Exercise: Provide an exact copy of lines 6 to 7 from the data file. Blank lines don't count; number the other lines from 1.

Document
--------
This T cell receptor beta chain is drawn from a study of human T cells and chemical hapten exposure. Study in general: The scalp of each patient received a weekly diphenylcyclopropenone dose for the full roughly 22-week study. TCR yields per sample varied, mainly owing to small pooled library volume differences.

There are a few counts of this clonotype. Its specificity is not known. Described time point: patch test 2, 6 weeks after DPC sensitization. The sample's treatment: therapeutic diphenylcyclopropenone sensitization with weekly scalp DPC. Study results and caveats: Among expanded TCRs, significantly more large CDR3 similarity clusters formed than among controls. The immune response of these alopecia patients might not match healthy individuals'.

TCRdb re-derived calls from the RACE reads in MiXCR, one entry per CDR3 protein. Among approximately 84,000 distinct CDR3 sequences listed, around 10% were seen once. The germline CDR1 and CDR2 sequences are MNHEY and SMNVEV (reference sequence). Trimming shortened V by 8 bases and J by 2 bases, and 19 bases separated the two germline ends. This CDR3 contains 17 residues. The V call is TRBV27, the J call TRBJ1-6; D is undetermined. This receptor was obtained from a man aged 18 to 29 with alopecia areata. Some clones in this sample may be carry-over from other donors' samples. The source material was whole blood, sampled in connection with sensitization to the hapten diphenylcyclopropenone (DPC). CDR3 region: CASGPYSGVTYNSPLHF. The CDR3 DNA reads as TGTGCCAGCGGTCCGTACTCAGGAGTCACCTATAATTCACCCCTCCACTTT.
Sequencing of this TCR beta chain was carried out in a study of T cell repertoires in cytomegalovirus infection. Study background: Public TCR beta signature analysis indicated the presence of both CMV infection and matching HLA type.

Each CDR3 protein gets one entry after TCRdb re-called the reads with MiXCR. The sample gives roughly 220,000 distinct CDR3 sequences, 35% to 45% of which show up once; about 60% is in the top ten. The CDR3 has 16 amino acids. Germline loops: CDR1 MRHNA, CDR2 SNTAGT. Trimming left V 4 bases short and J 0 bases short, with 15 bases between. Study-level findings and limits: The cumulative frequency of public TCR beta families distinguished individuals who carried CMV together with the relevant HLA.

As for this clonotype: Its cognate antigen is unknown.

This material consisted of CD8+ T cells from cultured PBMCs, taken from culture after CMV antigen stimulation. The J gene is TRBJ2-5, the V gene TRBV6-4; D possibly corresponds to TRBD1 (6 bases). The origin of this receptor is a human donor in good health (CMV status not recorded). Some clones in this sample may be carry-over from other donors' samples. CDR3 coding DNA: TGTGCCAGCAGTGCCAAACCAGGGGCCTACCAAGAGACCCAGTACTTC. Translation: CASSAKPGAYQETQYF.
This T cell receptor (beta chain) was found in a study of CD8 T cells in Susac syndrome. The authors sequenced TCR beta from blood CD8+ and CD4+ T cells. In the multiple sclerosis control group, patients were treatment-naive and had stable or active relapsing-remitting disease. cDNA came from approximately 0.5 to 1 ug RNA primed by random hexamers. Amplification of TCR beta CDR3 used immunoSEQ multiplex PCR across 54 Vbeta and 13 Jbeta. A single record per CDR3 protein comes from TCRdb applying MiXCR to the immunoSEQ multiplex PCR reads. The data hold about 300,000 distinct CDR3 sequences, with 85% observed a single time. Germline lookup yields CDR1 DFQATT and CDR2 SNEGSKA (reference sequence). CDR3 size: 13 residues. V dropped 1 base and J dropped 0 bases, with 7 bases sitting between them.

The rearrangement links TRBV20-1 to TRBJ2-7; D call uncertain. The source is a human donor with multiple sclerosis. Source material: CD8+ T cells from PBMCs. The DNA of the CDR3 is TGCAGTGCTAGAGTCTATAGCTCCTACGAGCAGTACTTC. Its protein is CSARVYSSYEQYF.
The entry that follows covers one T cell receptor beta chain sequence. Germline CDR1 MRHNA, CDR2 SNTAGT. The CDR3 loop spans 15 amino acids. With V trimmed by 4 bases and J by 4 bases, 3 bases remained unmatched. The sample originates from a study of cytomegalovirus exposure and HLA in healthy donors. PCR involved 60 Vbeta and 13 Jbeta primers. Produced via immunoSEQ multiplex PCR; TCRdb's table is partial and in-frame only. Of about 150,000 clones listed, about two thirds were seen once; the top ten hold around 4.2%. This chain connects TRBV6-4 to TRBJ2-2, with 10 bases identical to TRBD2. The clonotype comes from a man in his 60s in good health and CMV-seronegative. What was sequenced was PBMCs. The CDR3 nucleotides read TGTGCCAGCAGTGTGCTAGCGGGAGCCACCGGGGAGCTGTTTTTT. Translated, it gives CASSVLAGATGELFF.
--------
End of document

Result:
As for this clonotype: Its cognate antigen is unknown.

This material consisted of CD8+ T cells from cultured PBMCs, taken from culture after CMV antigen stimulation. The J gene is TRBJ2-5, the V gene TRBV6-4; D possibly corresponds to TRBD1 (6 bases). The origin of this receptor is a human donor in good health (CMV status not recorded). Some clones in this sample may be carry-over from other donors' samples. CDR3 coding DNA: TGTGCCAGCAGTGCCAAACCAGGGGCCTACCAAGAGACCCAGTACTTC. Translation: CASSAKPGAYQETQYF.